Being a mosquito can really suck. Not only do you have to gulp down your food because your dinner can turn around and swat you if you’re not fast enough, but a bellyful of hot blood can really do a number on your little body, which prefers to keep things cool.
So how do feeding skeeters keep from overheating? They take advantage of evaporation. That’s according to a study in the journal Current Biology. [Chloé Lahondère and Claudio R. Lazzari, "Mosquitoes Cool Down during Blood Feeding to Avoid Overheating"]
Insects depend on the environment to regulate their body temperatures. But too much heat can be bad for their health. That’s a serious problem when your meals consist of hot, fresh animal blood. The solution, it seems, is to use a drop of your dinner to cool you down. Like sweat, only blood.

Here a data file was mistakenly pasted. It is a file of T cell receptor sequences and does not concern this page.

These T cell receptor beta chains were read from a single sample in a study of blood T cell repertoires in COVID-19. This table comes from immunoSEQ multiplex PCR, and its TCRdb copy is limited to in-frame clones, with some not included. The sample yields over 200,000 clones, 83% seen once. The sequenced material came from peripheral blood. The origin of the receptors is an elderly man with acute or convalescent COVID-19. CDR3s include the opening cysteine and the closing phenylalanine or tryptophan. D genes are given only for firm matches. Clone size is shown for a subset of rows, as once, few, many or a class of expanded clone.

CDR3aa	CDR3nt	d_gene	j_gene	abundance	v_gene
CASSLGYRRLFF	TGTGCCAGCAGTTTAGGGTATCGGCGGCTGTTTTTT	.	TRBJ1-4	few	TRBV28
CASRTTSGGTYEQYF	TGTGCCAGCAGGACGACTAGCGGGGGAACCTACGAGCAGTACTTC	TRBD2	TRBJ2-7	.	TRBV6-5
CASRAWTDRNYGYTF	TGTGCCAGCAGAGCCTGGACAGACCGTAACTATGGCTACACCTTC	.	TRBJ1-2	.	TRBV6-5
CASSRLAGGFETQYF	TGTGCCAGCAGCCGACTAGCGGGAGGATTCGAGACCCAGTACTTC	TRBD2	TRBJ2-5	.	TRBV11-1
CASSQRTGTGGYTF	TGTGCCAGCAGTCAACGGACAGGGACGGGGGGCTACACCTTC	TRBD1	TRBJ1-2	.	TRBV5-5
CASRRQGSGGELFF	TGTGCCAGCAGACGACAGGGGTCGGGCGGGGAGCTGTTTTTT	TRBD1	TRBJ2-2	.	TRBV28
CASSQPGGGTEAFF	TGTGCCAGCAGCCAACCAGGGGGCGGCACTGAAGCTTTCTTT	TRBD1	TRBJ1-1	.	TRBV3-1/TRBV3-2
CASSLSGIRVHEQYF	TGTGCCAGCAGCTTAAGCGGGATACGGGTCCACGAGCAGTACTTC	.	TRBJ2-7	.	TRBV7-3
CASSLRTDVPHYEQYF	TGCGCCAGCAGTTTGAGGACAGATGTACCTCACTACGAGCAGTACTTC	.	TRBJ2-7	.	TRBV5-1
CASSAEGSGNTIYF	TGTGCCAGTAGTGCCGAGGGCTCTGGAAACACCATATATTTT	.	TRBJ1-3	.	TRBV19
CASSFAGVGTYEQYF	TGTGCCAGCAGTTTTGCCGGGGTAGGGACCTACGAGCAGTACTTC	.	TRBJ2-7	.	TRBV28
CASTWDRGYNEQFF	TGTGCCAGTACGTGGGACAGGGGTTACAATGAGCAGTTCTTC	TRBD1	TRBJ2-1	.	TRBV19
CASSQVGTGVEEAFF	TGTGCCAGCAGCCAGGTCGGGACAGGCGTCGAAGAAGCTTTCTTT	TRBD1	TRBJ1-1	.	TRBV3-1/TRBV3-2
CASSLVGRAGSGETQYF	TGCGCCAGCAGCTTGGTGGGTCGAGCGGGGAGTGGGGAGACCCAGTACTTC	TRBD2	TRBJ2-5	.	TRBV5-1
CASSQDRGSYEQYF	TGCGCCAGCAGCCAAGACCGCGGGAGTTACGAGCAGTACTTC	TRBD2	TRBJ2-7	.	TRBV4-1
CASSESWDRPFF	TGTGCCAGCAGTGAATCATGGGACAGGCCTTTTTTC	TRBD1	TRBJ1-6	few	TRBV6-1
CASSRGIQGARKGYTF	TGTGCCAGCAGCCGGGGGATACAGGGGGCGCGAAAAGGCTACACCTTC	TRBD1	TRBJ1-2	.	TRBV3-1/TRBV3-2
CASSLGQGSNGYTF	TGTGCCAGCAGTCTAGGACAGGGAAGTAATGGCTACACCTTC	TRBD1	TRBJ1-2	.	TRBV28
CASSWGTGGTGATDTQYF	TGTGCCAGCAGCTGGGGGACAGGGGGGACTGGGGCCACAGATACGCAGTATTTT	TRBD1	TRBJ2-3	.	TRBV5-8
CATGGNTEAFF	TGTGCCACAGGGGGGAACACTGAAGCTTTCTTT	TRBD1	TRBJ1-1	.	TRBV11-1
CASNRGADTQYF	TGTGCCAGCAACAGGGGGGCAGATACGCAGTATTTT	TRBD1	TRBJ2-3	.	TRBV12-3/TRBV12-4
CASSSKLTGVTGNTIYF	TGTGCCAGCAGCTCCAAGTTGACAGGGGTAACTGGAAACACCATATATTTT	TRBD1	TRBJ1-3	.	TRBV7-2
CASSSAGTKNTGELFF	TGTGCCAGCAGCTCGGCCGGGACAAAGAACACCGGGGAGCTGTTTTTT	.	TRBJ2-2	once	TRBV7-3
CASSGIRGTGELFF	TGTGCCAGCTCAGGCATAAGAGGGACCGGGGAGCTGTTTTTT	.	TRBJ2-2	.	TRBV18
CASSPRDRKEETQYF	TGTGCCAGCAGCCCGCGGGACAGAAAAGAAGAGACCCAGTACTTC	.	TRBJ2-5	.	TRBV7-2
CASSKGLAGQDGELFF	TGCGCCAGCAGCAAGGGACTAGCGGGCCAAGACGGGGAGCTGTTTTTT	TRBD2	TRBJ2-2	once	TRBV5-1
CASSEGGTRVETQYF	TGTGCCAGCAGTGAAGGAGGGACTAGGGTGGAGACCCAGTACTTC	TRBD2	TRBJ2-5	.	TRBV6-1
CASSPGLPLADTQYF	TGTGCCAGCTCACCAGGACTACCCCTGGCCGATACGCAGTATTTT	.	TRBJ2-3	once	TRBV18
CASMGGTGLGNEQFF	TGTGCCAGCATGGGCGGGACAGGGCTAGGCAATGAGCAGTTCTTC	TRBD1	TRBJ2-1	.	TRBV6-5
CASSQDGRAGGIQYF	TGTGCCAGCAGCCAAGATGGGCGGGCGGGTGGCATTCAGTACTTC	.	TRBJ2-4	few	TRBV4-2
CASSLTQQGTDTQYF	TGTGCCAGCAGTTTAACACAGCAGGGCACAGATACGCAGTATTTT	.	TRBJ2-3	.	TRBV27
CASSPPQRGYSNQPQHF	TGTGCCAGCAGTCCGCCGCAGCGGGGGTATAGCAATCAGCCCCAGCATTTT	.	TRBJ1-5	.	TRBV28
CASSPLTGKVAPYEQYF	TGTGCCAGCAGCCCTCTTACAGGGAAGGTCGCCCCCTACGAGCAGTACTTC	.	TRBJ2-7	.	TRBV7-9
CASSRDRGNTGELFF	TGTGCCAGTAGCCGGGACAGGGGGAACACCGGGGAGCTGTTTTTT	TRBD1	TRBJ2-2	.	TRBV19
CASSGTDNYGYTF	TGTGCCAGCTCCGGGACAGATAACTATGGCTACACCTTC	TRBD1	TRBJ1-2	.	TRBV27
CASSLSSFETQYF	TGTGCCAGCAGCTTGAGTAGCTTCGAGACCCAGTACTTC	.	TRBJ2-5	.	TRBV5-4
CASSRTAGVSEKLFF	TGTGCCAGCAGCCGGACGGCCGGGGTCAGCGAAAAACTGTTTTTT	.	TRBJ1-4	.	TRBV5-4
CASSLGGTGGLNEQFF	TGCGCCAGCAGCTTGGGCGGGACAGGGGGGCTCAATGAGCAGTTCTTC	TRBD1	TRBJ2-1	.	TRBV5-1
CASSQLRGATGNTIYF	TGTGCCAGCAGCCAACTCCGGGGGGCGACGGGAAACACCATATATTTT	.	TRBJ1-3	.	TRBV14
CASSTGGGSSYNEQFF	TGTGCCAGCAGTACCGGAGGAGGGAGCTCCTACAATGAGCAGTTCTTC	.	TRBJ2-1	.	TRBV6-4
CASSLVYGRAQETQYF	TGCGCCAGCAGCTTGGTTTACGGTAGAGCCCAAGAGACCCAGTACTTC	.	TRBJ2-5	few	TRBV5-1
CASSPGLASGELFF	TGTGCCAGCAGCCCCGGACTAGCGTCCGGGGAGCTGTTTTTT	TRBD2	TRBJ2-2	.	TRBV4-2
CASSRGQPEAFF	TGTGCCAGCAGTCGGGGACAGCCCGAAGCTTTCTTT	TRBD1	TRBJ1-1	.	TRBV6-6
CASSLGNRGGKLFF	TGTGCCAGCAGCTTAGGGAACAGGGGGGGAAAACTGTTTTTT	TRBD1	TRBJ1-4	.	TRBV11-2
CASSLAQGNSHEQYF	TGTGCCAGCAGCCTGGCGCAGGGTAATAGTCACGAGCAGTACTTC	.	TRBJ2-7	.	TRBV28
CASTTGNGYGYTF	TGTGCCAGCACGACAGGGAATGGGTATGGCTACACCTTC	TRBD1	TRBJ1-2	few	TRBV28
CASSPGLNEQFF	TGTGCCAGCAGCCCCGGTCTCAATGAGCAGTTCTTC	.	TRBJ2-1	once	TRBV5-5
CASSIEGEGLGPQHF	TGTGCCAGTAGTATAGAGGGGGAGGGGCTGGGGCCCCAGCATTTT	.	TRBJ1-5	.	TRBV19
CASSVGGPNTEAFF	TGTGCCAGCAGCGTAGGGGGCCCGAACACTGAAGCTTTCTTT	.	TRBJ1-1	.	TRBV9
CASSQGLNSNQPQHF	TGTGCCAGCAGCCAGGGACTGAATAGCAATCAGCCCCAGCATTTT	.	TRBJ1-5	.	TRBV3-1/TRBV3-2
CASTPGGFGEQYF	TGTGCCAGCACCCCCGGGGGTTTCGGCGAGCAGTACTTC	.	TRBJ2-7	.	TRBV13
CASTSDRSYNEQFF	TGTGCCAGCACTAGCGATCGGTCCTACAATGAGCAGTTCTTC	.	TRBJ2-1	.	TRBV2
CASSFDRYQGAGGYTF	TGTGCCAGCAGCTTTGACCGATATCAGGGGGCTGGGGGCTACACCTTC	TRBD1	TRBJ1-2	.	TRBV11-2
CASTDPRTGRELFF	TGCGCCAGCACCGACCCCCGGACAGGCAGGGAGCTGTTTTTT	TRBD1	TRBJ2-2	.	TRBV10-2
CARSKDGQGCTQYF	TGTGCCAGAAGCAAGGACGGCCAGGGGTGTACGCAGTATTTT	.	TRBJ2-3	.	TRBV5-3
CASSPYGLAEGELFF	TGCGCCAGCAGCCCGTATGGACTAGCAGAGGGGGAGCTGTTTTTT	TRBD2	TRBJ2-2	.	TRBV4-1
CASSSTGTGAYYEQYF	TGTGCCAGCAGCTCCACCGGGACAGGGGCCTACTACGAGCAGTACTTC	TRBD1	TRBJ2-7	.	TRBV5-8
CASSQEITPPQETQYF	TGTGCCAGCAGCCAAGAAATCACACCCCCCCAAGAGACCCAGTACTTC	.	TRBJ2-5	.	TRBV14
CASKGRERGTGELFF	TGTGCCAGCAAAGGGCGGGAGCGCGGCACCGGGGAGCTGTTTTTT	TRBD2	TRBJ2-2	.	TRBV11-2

Scientists used a thermal camera to watch mosquitos eat. And they found that mosquitoes that excrete, and then hang onto, a single bead of blood while feeding have bodies a couple degrees cooler than those that don’t.
Disrupting this sacrificial blood cooling system could provide a new strategy for controlling mosquitoes, and the diseases they spread. Because if a skeeter can’t secrete, its next supper could be its last.
[The above text is a transcript of this podcast.]